“Behold your mother”

“Behold your mother”


While Jesus hung on the cross, we’re told that his mother, Mary, a few other women, and “the disciple whom he loved,” presumably John, were all standing nearby. Upon seeing them, “he said to his mother, ‘Woman, behold, your son!’ Then he said to the disciple, ‘Behold, your mother!’” (John 19:26-27). Why did Jesus appoint someone to care for His mother?

One reason Jesus asked John to care for His mother may be because Mary’s husband, Joseph, had already passed away. The last time Joseph is mentioned in the Gospels was when Jesus was 12 years old. Joseph’s absence from the gospel narratives after his childhood leads many to conclude that by the time Jesus’ public ministry began, he had passed away, and Mary was a widow. Thus, it is likely that Mary had no husband to care for her after Jesus was gone, and, in that day and age, a widow without a child to care for her was destined for poverty. So, it’s quite likely that part of the reason Jesus assigned Mary’s care to John was to ensure that she would be taken care of and, therefore, not face poverty.

Another reason Jesus asked John to care for His mother may be because his siblings were not disciples yet. After the birth of Jesus, Mary and Joseph had at least four additional sons, who are identified in Matthew 13:55. However, we’re told in John 7:5 that His brothers did not believe He was the Son of God. The fact that they are not identified as being present at the cross seems to underscore their disbelief. So, at the time of Jesus’ death, it is more likely than not that His brothers weren’t believers. Knowing that being associated with Him as a disciple was not going to be easy in the aftermath of what was about to happen, Jesus may have wanted His mother to be cared for by someone who, like her, believed in Him. Thus, His decision to enlist one of His closest disciples to care for her may have been made because He did not want to entrust her care to those who were not yet willing to follow Him.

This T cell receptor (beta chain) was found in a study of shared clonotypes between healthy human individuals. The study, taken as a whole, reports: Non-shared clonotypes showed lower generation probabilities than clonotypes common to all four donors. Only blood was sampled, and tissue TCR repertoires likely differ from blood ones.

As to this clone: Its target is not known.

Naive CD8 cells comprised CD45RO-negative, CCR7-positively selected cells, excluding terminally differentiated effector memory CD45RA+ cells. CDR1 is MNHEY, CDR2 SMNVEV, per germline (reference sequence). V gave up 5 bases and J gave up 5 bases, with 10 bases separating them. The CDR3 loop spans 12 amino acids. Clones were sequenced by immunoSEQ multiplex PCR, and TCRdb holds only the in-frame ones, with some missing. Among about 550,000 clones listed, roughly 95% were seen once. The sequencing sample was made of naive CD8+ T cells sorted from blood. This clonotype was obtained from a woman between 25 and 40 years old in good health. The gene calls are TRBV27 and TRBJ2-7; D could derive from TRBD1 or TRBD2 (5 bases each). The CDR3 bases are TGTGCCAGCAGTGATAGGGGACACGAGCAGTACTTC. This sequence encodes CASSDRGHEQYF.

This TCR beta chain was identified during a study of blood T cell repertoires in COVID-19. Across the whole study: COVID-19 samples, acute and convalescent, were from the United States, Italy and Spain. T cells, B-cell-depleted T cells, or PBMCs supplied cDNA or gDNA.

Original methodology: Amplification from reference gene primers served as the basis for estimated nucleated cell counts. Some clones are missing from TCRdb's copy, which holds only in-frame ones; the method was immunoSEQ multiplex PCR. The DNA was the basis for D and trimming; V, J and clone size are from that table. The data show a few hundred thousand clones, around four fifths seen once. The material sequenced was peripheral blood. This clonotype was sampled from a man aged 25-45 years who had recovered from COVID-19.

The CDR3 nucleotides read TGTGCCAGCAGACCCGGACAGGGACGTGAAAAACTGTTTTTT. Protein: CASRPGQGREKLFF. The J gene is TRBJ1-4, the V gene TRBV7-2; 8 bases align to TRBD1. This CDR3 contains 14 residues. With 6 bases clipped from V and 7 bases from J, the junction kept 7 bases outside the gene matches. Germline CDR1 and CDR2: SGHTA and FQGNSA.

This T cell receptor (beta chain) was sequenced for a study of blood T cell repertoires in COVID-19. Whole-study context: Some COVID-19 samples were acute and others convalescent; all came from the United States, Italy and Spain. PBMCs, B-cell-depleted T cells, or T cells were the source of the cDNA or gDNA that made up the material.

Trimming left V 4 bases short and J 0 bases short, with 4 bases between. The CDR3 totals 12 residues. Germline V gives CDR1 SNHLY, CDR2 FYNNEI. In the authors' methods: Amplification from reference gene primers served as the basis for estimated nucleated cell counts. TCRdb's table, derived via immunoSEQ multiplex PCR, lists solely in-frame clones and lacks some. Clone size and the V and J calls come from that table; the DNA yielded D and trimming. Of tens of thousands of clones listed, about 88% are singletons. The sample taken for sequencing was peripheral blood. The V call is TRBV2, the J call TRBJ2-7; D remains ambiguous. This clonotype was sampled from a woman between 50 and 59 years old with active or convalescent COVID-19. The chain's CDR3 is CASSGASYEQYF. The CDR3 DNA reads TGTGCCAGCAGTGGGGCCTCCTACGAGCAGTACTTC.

While we can only speculate why Jesus chose John to be Mary’s “son,” we can be certain as to why He was concerned about Mary. It’s because He understood the expectation of honoring HIs parents. The fifth commandment says, “Honor your father and your mother” (Exodus 20:12). In His dying moments, that’s exactly what Jesus was attempting to do. We must not overlook the example He set at this moment. It’s a reminder to us that honoring our fathers and mothers is part of God’s plan for the home.

Paul would later quote the fifth command as part of his household codes. In Ephesians 5:22-6:9, he gave instructions regarding how Christians are expected to treat one another in the context of the home. He gave instructions to husbands and wives, parents and children, and masters and servants. His instructions for children included these words in Ephesians 6:1-3: 

Children, obey your parents in the Lord, for this is right. “Honor your father and mother” (this is the first commandment with a promise), “that it may go well with you and that you may live long in the land.”

Interestingly, Paul emphasized the fact that the fifth command included the promise of long life if observed. And yet, Jesus fulfilled this command while dying. He would not reap the benefits of the promise, but that did not keep Him from fulfilling the command. That speaks volumes about how important it is in the eyes of God for us to honor those who raise us. So, on this Mother’s Day, we look to the cross and are reminded of the responsibility that children and parents have to one another because Jesus took the time to assign the care of His mother to John.

  • Is there a difference between obeying your parents and honoring your parents? Why or why not?
  • How might honoring your parents change during different phases of life? In other words, is the way you honor your parents as a child different from the way you honor your parents when you are an adult?
  • How should one who has experienced a harmful or painful relationship with his or her parents understand and/or fulfill this command?
  • Ephesians 6:4 provides instructions to fathers, but it is certainly applicable to mothers as well. Based on that instruction, what is the parent’s responsibility to children? How are Paul’s instructions to children and parents related?
  • What are some practical ways you can better honor those who raise you?

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